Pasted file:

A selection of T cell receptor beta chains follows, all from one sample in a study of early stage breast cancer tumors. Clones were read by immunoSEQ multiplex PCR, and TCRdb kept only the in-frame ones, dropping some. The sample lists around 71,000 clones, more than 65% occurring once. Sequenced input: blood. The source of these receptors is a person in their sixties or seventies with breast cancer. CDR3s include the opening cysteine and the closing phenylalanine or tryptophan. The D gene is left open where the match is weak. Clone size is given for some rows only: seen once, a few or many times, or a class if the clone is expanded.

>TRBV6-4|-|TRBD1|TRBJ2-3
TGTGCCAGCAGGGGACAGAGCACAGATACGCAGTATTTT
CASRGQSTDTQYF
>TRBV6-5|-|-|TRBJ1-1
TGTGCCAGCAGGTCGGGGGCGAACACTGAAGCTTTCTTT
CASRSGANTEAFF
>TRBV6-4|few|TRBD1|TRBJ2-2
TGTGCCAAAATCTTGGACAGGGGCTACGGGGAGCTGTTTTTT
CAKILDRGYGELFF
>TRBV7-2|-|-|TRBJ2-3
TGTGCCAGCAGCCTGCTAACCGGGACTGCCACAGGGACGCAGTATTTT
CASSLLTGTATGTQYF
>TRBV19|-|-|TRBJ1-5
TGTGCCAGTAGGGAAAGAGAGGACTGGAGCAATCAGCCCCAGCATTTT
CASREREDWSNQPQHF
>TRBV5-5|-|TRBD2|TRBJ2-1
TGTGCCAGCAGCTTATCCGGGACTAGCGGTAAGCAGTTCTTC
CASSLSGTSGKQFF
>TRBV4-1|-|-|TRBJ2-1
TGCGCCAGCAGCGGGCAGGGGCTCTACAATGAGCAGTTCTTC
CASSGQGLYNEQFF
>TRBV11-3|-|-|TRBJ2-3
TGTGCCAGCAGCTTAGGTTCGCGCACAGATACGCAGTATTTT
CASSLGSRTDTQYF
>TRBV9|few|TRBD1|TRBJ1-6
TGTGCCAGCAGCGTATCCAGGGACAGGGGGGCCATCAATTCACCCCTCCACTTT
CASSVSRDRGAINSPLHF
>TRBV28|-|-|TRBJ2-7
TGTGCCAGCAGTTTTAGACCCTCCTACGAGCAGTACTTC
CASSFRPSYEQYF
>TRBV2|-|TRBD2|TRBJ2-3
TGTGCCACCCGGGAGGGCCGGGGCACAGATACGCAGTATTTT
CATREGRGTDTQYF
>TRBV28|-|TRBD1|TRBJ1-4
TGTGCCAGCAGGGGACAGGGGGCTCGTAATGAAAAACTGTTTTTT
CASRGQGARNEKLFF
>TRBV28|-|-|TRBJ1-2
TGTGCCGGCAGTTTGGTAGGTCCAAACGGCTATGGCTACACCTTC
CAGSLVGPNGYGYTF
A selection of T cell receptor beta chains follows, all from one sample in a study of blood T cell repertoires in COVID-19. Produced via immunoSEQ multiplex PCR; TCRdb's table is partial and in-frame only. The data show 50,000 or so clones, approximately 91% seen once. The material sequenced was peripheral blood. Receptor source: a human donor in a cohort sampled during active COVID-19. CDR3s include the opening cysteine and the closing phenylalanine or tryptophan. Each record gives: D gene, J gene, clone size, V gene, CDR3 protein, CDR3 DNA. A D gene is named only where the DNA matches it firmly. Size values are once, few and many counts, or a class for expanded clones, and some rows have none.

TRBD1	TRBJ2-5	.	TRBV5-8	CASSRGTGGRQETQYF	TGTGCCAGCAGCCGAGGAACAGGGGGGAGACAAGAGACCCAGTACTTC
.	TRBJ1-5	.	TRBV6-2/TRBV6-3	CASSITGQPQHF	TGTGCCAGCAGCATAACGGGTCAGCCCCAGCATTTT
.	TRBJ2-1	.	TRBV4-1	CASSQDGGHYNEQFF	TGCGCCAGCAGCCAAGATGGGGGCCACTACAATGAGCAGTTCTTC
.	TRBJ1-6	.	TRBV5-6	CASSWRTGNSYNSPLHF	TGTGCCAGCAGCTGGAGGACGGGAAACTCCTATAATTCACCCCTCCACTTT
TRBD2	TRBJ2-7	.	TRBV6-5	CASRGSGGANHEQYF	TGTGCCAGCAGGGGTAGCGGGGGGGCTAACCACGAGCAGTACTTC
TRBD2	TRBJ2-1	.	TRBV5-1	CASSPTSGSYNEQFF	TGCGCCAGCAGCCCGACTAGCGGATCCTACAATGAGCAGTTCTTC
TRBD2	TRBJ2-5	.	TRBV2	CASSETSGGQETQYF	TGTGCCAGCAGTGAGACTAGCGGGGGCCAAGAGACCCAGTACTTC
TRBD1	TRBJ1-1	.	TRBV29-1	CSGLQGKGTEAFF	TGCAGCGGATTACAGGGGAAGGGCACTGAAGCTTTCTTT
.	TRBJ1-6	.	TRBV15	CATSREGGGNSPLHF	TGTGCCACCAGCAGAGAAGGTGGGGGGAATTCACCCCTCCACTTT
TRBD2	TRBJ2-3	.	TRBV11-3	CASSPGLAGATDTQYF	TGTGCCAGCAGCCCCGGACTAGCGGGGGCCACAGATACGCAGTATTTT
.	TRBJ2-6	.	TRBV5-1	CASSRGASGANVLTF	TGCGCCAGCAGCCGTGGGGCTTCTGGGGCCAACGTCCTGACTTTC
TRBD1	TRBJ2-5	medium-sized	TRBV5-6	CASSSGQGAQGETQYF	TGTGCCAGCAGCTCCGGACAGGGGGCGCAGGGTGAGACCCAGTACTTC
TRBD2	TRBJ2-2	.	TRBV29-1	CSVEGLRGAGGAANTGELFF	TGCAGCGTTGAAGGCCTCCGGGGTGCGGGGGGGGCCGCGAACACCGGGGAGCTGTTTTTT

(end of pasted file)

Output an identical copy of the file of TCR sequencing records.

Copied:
A selection of T cell receptor beta chains follows, all from one sample in a study of early stage breast cancer tumors. Clones were read by immunoSEQ multiplex PCR, and TCRdb kept only the in-frame ones, dropping some. The sample lists around 71,000 clones, more than 65% occurring once. Sequenced input: blood. The source of these receptors is a person in their sixties or seventies with breast cancer. CDR3s include the opening cysteine and the closing phenylalanine or tryptophan. The D gene is left open where the match is weak. Clone size is given for some rows only: seen once, a few or many times, or a class if the clone is expanded.

>TRBV6-4|-|TRBD1|TRBJ2-3
TGTGCCAGCAGGGGACAGAGCACAGATACGCAGTATTTT
CASRGQSTDTQYF
>TRBV6-5|-|-|TRBJ1-1
TGTGCCAGCAGGTCGGGGGCGAACACTGAAGCTTTCTTT
CASRSGANTEAFF
>TRBV6-4|few|TRBD1|TRBJ2-2
TGTGCCAAAATCTTGGACAGGGGCTACGGGGAGCTGTTTTTT
CAKILDRGYGELFF
>TRBV7-2|-|-|TRBJ2-3
TGTGCCAGCAGCCTGCTAACCGGGACTGCCACAGGGACGCAGTATTTT
CASSLLTGTATGTQYF
>TRBV19|-|-|TRBJ1-5
TGTGCCAGTAGGGAAAGAGAGGACTGGAGCAATCAGCCCCAGCATTTT
CASREREDWSNQPQHF
>TRBV5-5|-|TRBD2|TRBJ2-1
TGTGCCAGCAGCTTATCCGGGACTAGCGGTAAGCAGTTCTTC
CASSLSGTSGKQFF
>TRBV4-1|-|-|TRBJ2-1
TGCGCCAGCAGCGGGCAGGGGCTCTACAATGAGCAGTTCTTC
CASSGQGLYNEQFF
>TRBV11-3|-|-|TRBJ2-3
TGTGCCAGCAGCTTAGGTTCGCGCACAGATACGCAGTATTTT
CASSLGSRTDTQYF
>TRBV9|few|TRBD1|TRBJ1-6
TGTGCCAGCAGCGTATCCAGGGACAGGGGGGCCATCAATTCACCCCTCCACTTT
CASSVSRDRGAINSPLHF
>TRBV28|-|-|TRBJ2-7
TGTGCCAGCAGTTTTAGACCCTCCTACGAGCAGTACTTC
CASSFRPSYEQYF
>TRBV2|-|TRBD2|TRBJ2-3
TGTGCCACCCGGGAGGGCCGGGGCACAGATACGCAGTATTTT
CATREGRGTDTQYF
>TRBV28|-|TRBD1|TRBJ1-4
TGTGCCAGCAGGGGACAGGGGGCTCGTAATGAAAAACTGTTTTTT
CASRGQGARNEKLFF
>TRBV28|-|-|TRBJ1-2
TGTGCCGGCAGTTTGGTAGGTCCAAACGGCTATGGCTACACCTTC
CAGSLVGPNGYGYTF
A selection of T cell receptor beta chains follows, all from one sample in a study of blood T cell repertoires in COVID-19. Produced via immunoSEQ multiplex PCR; TCRdb's table is partial and in-frame only. The data show 50,000 or so clones, approximately 91% seen once. The material sequenced was peripheral blood. Receptor source: a human donor in a cohort sampled during active COVID-19. CDR3s include the opening cysteine and the closing phenylalanine or tryptophan. Each record gives: D gene, J gene, clone size, V gene, CDR3 protein, CDR3 DNA. A D gene is named only where the DNA matches it firmly. Size values are once, few and many counts, or a class for expanded clones, and some rows have none.

TRBD1	TRBJ2-5	.	TRBV5-8	CASSRGTGGRQETQYF	TGTGCCAGCAGCCGAGGAACAGGGGGGAGACAAGAGACCCAGTACTTC
.	TRBJ1-5	.	TRBV6-2/TRBV6-3	CASSITGQPQHF	TGTGCCAGCAGCATAACGGGTCAGCCCCAGCATTTT
.	TRBJ2-1	.	TRBV4-1	CASSQDGGHYNEQFF	TGCGCCAGCAGCCAAGATGGGGGCCACTACAATGAGCAGTTCTTC
.	TRBJ1-6	.	TRBV5-6	CASSWRTGNSYNSPLHF	TGTGCCAGCAGCTGGAGGACGGGAAACTCCTATAATTCACCCCTCCACTTT
TRBD2	TRBJ2-7	.	TRBV6-5	CASRGSGGANHEQYF	TGTGCCAGCAGGGGTAGCGGGGGGGCTAACCACGAGCAGTACTTC
TRBD2	TRBJ2-1	.	TRBV5-1	CASSPTSGSYNEQFF	TGCGCCAGCAGCCCGACTAGCGGATCCTACAATGAGCAGTTCTTC
TRBD2	TRBJ2-5	.	TRBV2	CASSETSGGQETQYF	TGTGCCAGCAGTGAGACTAGCGGGGGCCAAGAGACCCAGTACTTC
TRBD1	TRBJ1-1	.	TRBV29-1	CSGLQGKGTEAFF	TGCAGCGGATTACAGGGGAAGGGCACTGAAGCTTTCTTT
.	TRBJ1-6	.	TRBV15	CATSREGGGNSPLHF	TGTGCCACCAGCAGAGAAGGTGGGGGGAATTCACCCCTCCACTTT
TRBD2	TRBJ2-3	.	TRBV11-3	CASSPGLAGATDTQYF	TGTGCCAGCAGCCCCGGACTAGCGGGGGCCACAGATACGCAGTATTTT
.	TRBJ2-6	.	TRBV5-1	CASSRGASGANVLTF	TGCGCCAGCAGCCGTGGGGCTTCTGGGGCCAACGTCCTGACTTTC
TRBD1	TRBJ2-5	medium-sized	TRBV5-6	CASSSGQGAQGETQYF	TGTGCCAGCAGCTCCGGACAGGGGGCGCAGGGTGAGACCCAGTACTTC
TRBD2	TRBJ2-2	.	TRBV29-1	CSVEGLRGAGGAANTGELFF	TGCAGCGTTGAAGGCCTCCGGGGTGCGGGGGGGGCCGCGAACACCGGGGAGCTGTTTTTT